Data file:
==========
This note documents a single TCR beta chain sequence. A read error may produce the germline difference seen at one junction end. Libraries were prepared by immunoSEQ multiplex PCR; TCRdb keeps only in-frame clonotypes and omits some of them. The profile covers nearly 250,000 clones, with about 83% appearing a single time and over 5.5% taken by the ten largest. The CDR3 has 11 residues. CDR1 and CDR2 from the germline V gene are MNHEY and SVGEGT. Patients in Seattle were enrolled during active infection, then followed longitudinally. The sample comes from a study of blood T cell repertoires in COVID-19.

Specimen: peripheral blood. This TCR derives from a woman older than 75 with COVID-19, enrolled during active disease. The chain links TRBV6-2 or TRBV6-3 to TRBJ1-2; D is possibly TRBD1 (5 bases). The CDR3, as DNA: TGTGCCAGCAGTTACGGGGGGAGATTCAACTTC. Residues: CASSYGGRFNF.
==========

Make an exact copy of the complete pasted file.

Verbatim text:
This note documents a single TCR beta chain sequence. A read error may produce the germline difference seen at one junction end. Libraries were prepared by immunoSEQ multiplex PCR; TCRdb keeps only in-frame clonotypes and omits some of them. The profile covers nearly 250,000 clones, with about 83% appearing a single time and over 5.5% taken by the ten largest. The CDR3 has 11 residues. CDR1 and CDR2 from the germline V gene are MNHEY and SVGEGT. Patients in Seattle were enrolled during active infection, then followed longitudinally. The sample comes from a study of blood T cell repertoires in COVID-19.

Specimen: peripheral blood. This TCR derives from a woman older than 75 with COVID-19, enrolled during active disease. The chain links TRBV6-2 or TRBV6-3 to TRBJ1-2; D is possibly TRBD1 (5 bases). The CDR3, as DNA: TGTGCCAGCAGTTACGGGGGGAGATTCAACTTC. Residues: CASSYGGRFNF.